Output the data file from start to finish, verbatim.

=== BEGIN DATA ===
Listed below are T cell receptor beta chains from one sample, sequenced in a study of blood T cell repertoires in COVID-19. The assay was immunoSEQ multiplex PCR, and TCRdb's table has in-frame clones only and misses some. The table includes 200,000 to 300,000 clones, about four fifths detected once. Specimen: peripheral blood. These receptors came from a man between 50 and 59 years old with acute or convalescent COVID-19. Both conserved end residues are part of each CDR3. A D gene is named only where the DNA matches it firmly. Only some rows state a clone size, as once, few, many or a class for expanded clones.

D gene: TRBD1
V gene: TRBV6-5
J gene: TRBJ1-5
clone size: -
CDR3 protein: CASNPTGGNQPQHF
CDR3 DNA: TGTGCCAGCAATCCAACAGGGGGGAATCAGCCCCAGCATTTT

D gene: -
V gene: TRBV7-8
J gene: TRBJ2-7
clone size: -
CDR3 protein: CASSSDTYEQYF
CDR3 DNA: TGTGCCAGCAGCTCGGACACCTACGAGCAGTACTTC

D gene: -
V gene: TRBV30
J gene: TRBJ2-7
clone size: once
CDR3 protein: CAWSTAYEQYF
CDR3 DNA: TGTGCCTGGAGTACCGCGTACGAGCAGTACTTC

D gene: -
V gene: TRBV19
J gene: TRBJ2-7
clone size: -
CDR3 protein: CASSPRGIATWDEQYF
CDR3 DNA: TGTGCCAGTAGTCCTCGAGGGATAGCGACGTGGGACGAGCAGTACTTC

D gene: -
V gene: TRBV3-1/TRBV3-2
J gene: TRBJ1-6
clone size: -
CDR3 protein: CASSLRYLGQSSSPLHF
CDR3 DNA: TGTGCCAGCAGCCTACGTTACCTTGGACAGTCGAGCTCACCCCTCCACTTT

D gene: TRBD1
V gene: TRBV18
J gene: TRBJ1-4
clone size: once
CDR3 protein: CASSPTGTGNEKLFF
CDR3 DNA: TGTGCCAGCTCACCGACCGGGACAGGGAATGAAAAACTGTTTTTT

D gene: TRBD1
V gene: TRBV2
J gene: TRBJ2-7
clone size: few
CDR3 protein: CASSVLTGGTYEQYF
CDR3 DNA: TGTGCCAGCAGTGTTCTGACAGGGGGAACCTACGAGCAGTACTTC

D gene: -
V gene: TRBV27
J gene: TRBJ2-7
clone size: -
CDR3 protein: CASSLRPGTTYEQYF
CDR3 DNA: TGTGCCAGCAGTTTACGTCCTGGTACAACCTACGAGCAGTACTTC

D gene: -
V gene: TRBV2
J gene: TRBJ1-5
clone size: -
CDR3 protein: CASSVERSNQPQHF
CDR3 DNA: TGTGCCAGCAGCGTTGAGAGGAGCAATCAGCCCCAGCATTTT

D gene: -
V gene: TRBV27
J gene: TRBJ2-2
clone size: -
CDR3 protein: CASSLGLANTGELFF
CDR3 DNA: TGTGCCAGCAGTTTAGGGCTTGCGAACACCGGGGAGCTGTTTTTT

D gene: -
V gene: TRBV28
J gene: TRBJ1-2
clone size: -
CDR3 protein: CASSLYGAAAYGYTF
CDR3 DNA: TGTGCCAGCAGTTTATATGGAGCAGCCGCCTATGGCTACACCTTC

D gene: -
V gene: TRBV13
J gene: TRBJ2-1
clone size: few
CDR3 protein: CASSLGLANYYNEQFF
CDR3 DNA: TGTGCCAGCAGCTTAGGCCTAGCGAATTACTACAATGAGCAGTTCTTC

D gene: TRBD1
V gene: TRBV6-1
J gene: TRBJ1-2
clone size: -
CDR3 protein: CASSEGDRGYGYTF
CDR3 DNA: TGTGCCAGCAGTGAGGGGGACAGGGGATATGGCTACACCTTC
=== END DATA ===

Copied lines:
Listed below are T cell receptor beta chains from one sample, sequenced in a study of blood T cell repertoires in COVID-19. The assay was immunoSEQ multiplex PCR, and TCRdb's table has in-frame clones only and misses some. The table includes 200,000 to 300,000 clones, about four fifths detected once. Specimen: peripheral blood. These receptors came from a man between 50 and 59 years old with acute or convalescent COVID-19. Both conserved end residues are part of each CDR3. A D gene is named only where the DNA matches it firmly. Only some rows state a clone size, as once, few, many or a class for expanded clones.

D gene: TRBD1
V gene: TRBV6-5
J gene: TRBJ1-5
clone size: -
CDR3 protein: CASNPTGGNQPQHF
CDR3 DNA: TGTGCCAGCAATCCAACAGGGGGGAATCAGCCCCAGCATTTT

D gene: -
V gene: TRBV7-8
J gene: TRBJ2-7
clone size: -
CDR3 protein: CASSSDTYEQYF
CDR3 DNA: TGTGCCAGCAGCTCGGACACCTACGAGCAGTACTTC

D gene: -
V gene: TRBV30
J gene: TRBJ2-7
clone size: once
CDR3 protein: CAWSTAYEQYF
CDR3 DNA: TGTGCCTGGAGTACCGCGTACGAGCAGTACTTC

D gene: -
V gene: TRBV19
J gene: TRBJ2-7
clone size: -
CDR3 protein: CASSPRGIATWDEQYF
CDR3 DNA: TGTGCCAGTAGTCCTCGAGGGATAGCGACGTGGGACGAGCAGTACTTC

D gene: -
V gene: TRBV3-1/TRBV3-2
J gene: TRBJ1-6
clone size: -
CDR3 protein: CASSLRYLGQSSSPLHF
CDR3 DNA: TGTGCCAGCAGCCTACGTTACCTTGGACAGTCGAGCTCACCCCTCCACTTT

D gene: TRBD1
V gene: TRBV18
J gene: TRBJ1-4
clone size: once
CDR3 protein: CASSPTGTGNEKLFF
CDR3 DNA: TGTGCCAGCTCACCGACCGGGACAGGGAATGAAAAACTGTTTTTT

D gene: TRBD1
V gene: TRBV2
J gene: TRBJ2-7
clone size: few
CDR3 protein: CASSVLTGGTYEQYF
CDR3 DNA: TGTGCCAGCAGTGTTCTGACAGGGGGAACCTACGAGCAGTACTTC

D gene: -
V gene: TRBV27
J gene: TRBJ2-7
clone size: -
CDR3 protein: CASSLRPGTTYEQYF
CDR3 DNA: TGTGCCAGCAGTTTACGTCCTGGTACAACCTACGAGCAGTACTTC

D gene: -
V gene: TRBV2
J gene: TRBJ1-5
clone size: -
CDR3 protein: CASSVERSNQPQHF
CDR3 DNA: TGTGCCAGCAGCGTTGAGAGGAGCAATCAGCCCCAGCATTTT

D gene: -
V gene: TRBV27
J gene: TRBJ2-2
clone size: -
CDR3 protein: CASSLGLANTGELFF
CDR3 DNA: TGTGCCAGCAGTTTAGGGCTTGCGAACACCGGGGAGCTGTTTTTT

D gene: -
V gene: TRBV28
J gene: TRBJ1-2
clone size: -
CDR3 protein: CASSLYGAAAYGYTF
CDR3 DNA: TGTGCCAGCAGTTTATATGGAGCAGCCGCCTATGGCTACACCTTC

D gene: -
V gene: TRBV13
J gene: TRBJ2-1
clone size: few
CDR3 protein: CASSLGLANYYNEQFF
CDR3 DNA: TGTGCCAGCAGCTTAGGCCTAGCGAATTACTACAATGAGCAGTTCTTC

D gene: TRBD1
V gene: TRBV6-1
J gene: TRBJ1-2
clone size: -
CDR3 protein: CASSEGDRGYGYTF
CDR3 DNA: TGTGCCAGCAGTGAGGGGGACAGGGGATATGGCTACACCTTC